"He became a better hitter," Pelaez said. "You learn to hit home runs. It's not always about power. You get a shorter swing, more compact . . . The balls start jumping out, the pitchers throw more strikes, and sometimes it's easier to get more comfortable in (the batter's box)."

Gregorius is off to a fast start in the Arizona Fall League as part of a prospect-laden Peoria lineup that also includes Hamilton, Mariners first-round pick Mike Zunino, Padres slugging first baseman Nate Freiman, and Phillies catching prospect Tommy Joseph. He's gone 6 for 14 in his first four games and has yet to strike out.

"Didi is a bit under the radar," said a scout with a National League organization who has seen Gregorius prior to the AFL. "I still like the ceiling and the player, he just hasn't put it all together yet. One of his best qualities is his energy.

"I do think the bat regressed a tick this year but he's still young and hasn't slowed the game down yet. The strength is in there . . . He can turn it up offensively and hit good pitching but will take mental breaks and give away ABs. I saw some maturity there this year for the time once he got to Triple-A."

Challenges such as making his MLB debut at 22 and now playing in baseball's premier development league are nothing new for Gregorius, who was born in the Netherlands and fluently speaks four languages (English, Spanish, Dutch and Papiamento, the latter being the Creole language of Curacao and surrounding islands). The son of a former pro player in the Netherlands and Curacao, Gregorius was exposed to advanced competition at a young age, often playing against players five years older in leagues in Curacao. He's also been a member of Dutch national teams since 2009 and was one of the stars when the Netherlands won the 2011 World Cup in Panama. He's expected play for the national team when it participates in next year's World Baseball Classic, though the Dutch have an embarrassment of riches at short with Gregorious, the Braves' Andrelton Simmons, Rangers farmhand Jurickson Profar and Red Sox farmhand Xander Bogaerts also potential candidates.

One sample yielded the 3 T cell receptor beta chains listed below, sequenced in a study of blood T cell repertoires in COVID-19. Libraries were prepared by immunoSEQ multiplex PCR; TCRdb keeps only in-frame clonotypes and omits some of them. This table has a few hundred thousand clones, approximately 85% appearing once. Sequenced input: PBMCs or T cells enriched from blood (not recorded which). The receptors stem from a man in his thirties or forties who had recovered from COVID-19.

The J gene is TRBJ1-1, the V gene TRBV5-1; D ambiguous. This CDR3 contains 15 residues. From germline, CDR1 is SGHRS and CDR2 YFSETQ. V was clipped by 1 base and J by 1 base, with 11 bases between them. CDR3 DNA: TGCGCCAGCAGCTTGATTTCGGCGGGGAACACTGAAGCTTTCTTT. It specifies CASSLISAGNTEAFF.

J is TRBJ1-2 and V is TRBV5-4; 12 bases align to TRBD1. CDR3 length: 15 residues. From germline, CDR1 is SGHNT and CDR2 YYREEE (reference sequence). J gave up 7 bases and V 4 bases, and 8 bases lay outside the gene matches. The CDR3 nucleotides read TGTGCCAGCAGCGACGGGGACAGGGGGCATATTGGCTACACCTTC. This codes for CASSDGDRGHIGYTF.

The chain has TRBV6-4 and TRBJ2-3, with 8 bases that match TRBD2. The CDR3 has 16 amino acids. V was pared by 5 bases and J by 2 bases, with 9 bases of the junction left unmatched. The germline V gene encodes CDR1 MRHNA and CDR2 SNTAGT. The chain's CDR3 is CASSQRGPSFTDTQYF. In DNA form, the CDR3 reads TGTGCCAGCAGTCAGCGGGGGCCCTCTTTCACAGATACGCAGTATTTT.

Ask Gregorius about any of the experiences that he's had in baseball, be it the major leagues, international play or now the Arizona Fall League, and he consistently talks about how they strengthen his work ethic.